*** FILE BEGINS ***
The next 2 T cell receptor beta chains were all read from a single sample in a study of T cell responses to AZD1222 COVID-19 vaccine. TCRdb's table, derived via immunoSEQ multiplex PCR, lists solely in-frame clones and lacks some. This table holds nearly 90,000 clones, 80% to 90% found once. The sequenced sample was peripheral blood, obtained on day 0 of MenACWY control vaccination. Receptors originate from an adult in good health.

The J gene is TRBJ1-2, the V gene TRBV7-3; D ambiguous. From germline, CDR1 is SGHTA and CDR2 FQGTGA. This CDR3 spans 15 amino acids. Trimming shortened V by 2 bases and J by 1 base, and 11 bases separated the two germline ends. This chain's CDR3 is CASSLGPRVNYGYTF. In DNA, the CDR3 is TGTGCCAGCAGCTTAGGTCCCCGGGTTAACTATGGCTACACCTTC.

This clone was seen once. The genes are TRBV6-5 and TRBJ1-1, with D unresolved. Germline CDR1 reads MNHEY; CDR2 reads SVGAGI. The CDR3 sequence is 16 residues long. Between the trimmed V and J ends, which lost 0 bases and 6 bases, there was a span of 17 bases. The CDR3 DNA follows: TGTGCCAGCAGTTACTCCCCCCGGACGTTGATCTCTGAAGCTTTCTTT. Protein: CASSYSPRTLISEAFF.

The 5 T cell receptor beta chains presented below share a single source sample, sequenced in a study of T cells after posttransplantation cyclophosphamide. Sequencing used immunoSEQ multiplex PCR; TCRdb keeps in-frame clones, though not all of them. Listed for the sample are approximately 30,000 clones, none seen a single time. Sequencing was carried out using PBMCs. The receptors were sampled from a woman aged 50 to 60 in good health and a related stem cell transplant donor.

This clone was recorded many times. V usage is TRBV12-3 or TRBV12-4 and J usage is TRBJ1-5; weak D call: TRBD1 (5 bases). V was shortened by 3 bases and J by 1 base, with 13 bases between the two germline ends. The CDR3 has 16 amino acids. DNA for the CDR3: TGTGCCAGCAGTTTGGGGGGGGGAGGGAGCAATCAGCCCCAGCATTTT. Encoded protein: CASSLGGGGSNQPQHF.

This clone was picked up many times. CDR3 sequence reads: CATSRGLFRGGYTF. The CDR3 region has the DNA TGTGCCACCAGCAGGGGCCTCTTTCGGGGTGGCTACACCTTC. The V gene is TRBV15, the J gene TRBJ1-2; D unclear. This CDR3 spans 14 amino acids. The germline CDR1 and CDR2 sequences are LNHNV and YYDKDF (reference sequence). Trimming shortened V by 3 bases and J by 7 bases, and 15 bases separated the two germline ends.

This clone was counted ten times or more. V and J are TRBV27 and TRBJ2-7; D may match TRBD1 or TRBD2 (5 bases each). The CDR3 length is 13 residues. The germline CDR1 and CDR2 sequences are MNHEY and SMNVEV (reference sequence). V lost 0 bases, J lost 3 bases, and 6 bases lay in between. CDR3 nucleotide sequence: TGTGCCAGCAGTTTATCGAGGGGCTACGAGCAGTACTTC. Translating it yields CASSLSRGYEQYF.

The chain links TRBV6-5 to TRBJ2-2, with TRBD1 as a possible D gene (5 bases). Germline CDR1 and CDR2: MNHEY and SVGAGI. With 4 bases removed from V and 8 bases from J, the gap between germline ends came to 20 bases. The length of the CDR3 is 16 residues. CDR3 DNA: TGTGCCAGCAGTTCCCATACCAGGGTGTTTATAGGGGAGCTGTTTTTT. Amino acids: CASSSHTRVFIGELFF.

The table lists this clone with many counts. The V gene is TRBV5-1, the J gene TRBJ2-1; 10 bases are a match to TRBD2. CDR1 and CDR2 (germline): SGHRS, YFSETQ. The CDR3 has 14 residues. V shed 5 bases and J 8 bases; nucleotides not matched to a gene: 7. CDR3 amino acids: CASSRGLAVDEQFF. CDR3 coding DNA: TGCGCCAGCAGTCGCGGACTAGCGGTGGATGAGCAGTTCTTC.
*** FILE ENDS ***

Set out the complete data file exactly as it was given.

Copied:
The next 2 T cell receptor beta chains were all read from a single sample in a study of T cell responses to AZD1222 COVID-19 vaccine. TCRdb's table, derived via immunoSEQ multiplex PCR, lists solely in-frame clones and lacks some. This table holds nearly 90,000 clones, 80% to 90% found once. The sequenced sample was peripheral blood, obtained on day 0 of MenACWY control vaccination. Receptors originate from an adult in good health.

The J gene is TRBJ1-2, the V gene TRBV7-3; D ambiguous. From germline, CDR1 is SGHTA and CDR2 FQGTGA. This CDR3 spans 15 amino acids. Trimming shortened V by 2 bases and J by 1 base, and 11 bases separated the two germline ends. This chain's CDR3 is CASSLGPRVNYGYTF. In DNA, the CDR3 is TGTGCCAGCAGCTTAGGTCCCCGGGTTAACTATGGCTACACCTTC.

This clone was seen once. The genes are TRBV6-5 and TRBJ1-1, with D unresolved. Germline CDR1 reads MNHEY; CDR2 reads SVGAGI. The CDR3 sequence is 16 residues long. Between the trimmed V and J ends, which lost 0 bases and 6 bases, there was a span of 17 bases. The CDR3 DNA follows: TGTGCCAGCAGTTACTCCCCCCGGACGTTGATCTCTGAAGCTTTCTTT. Protein: CASSYSPRTLISEAFF.

The 5 T cell receptor beta chains presented below share a single source sample, sequenced in a study of T cells after posttransplantation cyclophosphamide. Sequencing used immunoSEQ multiplex PCR; TCRdb keeps in-frame clones, though not all of them. Listed for the sample are approximately 30,000 clones, none seen a single time. Sequencing was carried out using PBMCs. The receptors were sampled from a woman aged 50 to 60 in good health and a related stem cell transplant donor.

This clone was recorded many times. V usage is TRBV12-3 or TRBV12-4 and J usage is TRBJ1-5; weak D call: TRBD1 (5 bases). V was shortened by 3 bases and J by 1 base, with 13 bases between the two germline ends. The CDR3 has 16 amino acids. DNA for the CDR3: TGTGCCAGCAGTTTGGGGGGGGGAGGGAGCAATCAGCCCCAGCATTTT. Encoded protein: CASSLGGGGSNQPQHF.

This clone was picked up many times. CDR3 sequence reads: CATSRGLFRGGYTF. The CDR3 region has the DNA TGTGCCACCAGCAGGGGCCTCTTTCGGGGTGGCTACACCTTC. The V gene is TRBV15, the J gene TRBJ1-2; D unclear. This CDR3 spans 14 amino acids. The germline CDR1 and CDR2 sequences are LNHNV and YYDKDF (reference sequence). Trimming shortened V by 3 bases and J by 7 bases, and 15 bases separated the two germline ends.

This clone was counted ten times or more. V and J are TRBV27 and TRBJ2-7; D may match TRBD1 or TRBD2 (5 bases each). The CDR3 length is 13 residues. The germline CDR1 and CDR2 sequences are MNHEY and SMNVEV (reference sequence). V lost 0 bases, J lost 3 bases, and 6 bases lay in between. CDR3 nucleotide sequence: TGTGCCAGCAGTTTATCGAGGGGCTACGAGCAGTACTTC. Translating it yields CASSLSRGYEQYF.

The chain links TRBV6-5 to TRBJ2-2, with TRBD1 as a possible D gene (5 bases). Germline CDR1 and CDR2: MNHEY and SVGAGI. With 4 bases removed from V and 8 bases from J, the gap between germline ends came to 20 bases. The length of the CDR3 is 16 residues. CDR3 DNA: TGTGCCAGCAGTTCCCATACCAGGGTGTTTATAGGGGAGCTGTTTTTT. Amino acids: CASSSHTRVFIGELFF.

The table lists this clone with many counts. The V gene is TRBV5-1, the J gene TRBJ2-1; 10 bases are a match to TRBD2. CDR1 and CDR2 (germline): SGHRS, YFSETQ. The CDR3 has 14 residues. V shed 5 bases and J 8 bases; nucleotides not matched to a gene: 7. CDR3 amino acids: CASSRGLAVDEQFF. CDR3 coding DNA: TGCGCCAGCAGTCGCGGACTAGCGGTGGATGAGCAGTTCTTC.